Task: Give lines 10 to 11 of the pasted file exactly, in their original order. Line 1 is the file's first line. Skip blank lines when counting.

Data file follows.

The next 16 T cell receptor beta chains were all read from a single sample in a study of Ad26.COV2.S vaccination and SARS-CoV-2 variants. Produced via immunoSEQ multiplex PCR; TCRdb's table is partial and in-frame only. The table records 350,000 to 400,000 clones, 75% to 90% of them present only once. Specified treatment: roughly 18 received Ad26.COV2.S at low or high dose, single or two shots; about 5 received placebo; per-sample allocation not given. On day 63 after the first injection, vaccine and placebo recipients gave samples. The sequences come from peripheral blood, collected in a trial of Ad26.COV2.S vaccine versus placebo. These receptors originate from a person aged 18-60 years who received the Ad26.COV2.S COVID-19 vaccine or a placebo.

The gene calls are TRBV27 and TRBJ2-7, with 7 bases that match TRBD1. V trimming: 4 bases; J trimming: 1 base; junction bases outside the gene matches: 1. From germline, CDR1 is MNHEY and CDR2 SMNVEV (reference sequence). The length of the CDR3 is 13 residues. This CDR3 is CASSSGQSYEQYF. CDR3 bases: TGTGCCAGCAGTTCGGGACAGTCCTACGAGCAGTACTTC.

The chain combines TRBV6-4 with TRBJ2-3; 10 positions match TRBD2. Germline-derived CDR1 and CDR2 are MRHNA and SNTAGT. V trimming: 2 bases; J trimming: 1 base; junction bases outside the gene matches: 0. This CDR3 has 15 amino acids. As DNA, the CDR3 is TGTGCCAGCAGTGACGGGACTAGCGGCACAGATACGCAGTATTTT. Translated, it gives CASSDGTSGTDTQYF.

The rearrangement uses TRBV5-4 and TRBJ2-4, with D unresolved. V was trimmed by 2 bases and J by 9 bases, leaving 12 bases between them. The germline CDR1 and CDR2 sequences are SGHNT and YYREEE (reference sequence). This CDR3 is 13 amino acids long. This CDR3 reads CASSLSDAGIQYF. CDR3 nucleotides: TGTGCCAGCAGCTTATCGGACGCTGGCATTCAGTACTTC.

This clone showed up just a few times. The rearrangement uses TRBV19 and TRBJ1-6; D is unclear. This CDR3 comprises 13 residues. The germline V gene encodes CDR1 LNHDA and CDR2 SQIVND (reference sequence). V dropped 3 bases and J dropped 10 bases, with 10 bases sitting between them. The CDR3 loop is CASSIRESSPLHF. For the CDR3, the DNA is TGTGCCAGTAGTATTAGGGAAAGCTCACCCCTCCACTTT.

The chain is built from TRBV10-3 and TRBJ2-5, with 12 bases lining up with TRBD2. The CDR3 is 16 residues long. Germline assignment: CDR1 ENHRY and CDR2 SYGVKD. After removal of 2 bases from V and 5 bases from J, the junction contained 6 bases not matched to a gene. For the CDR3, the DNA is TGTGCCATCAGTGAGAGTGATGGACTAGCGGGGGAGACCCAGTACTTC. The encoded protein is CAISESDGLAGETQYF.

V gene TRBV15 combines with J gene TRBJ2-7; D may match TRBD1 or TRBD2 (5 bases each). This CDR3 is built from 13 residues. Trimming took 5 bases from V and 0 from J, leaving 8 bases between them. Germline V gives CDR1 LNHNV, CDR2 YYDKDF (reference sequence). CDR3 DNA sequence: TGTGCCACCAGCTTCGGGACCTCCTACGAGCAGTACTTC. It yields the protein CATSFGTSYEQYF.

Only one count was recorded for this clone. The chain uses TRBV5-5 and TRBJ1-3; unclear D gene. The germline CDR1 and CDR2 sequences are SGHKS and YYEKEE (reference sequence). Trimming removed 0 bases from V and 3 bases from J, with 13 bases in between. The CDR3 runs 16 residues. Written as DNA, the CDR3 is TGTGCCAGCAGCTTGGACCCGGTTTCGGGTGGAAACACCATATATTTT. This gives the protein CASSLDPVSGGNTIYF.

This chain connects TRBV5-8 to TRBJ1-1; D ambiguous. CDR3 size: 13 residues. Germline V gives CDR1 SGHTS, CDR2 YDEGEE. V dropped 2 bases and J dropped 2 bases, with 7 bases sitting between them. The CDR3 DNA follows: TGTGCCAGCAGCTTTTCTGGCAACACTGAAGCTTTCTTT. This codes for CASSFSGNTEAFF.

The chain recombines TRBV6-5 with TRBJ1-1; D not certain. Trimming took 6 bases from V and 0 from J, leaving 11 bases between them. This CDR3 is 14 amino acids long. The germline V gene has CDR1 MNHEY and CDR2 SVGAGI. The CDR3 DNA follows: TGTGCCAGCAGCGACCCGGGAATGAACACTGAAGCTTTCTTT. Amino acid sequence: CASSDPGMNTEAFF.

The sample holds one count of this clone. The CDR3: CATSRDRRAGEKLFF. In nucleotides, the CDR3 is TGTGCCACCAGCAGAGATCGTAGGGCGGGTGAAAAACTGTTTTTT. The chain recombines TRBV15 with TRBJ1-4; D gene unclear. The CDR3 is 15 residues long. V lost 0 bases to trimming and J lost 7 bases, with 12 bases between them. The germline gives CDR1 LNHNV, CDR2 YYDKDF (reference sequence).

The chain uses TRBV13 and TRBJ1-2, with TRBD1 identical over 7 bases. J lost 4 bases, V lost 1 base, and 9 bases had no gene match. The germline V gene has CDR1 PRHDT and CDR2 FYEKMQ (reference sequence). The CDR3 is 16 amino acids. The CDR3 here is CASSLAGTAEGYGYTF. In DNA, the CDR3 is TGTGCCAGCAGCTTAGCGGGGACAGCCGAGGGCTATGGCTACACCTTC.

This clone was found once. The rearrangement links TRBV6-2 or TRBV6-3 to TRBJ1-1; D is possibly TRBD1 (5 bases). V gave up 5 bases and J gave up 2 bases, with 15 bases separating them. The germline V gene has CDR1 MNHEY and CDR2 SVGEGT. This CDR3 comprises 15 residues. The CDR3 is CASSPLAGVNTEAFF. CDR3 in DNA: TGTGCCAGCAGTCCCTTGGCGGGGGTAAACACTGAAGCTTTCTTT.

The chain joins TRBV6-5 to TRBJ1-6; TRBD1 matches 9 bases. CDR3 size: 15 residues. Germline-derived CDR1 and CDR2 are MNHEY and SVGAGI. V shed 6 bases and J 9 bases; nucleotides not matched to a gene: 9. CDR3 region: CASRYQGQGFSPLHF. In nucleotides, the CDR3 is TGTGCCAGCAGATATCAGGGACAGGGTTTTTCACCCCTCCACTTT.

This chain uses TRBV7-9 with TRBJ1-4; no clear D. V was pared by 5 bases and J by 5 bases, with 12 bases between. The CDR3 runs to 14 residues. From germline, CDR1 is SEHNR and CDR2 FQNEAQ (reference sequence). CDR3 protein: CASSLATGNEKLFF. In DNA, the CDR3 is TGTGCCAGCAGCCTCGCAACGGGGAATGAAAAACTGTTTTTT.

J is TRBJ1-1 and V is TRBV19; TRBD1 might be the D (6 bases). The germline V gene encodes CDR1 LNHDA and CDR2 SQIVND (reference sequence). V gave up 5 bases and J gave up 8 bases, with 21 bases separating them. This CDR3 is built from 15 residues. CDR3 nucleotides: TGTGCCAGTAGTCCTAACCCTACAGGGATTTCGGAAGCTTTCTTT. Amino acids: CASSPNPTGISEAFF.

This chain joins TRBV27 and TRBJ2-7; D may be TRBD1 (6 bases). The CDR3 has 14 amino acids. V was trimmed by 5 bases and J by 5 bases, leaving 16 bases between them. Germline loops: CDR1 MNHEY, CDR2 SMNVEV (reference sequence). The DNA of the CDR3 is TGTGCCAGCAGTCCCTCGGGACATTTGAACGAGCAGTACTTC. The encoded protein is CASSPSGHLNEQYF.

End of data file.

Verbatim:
The chain recombines TRBV6-5 with TRBJ1-1; D not certain. Trimming took 6 bases from V and 0 from J, leaving 11 bases between them. This CDR3 is 14 amino acids long. The germline V gene has CDR1 MNHEY and CDR2 SVGAGI. The CDR3 DNA follows: TGTGCCAGCAGCGACCCGGGAATGAACACTGAAGCTTTCTTT. Amino acid sequence: CASSDPGMNTEAFF.

The sample holds one count of this clone. The CDR3: CATSRDRRAGEKLFF. In nucleotides, the CDR3 is TGTGCCACCAGCAGAGATCGTAGGGCGGGTGAAAAACTGTTTTTT. The chain recombines TRBV15 with TRBJ1-4; D gene unclear. The CDR3 is 15 residues long. V lost 0 bases to trimming and J lost 7 bases, with 12 bases between them. The germline gives CDR1 LNHNV, CDR2 YYDKDF (reference sequence).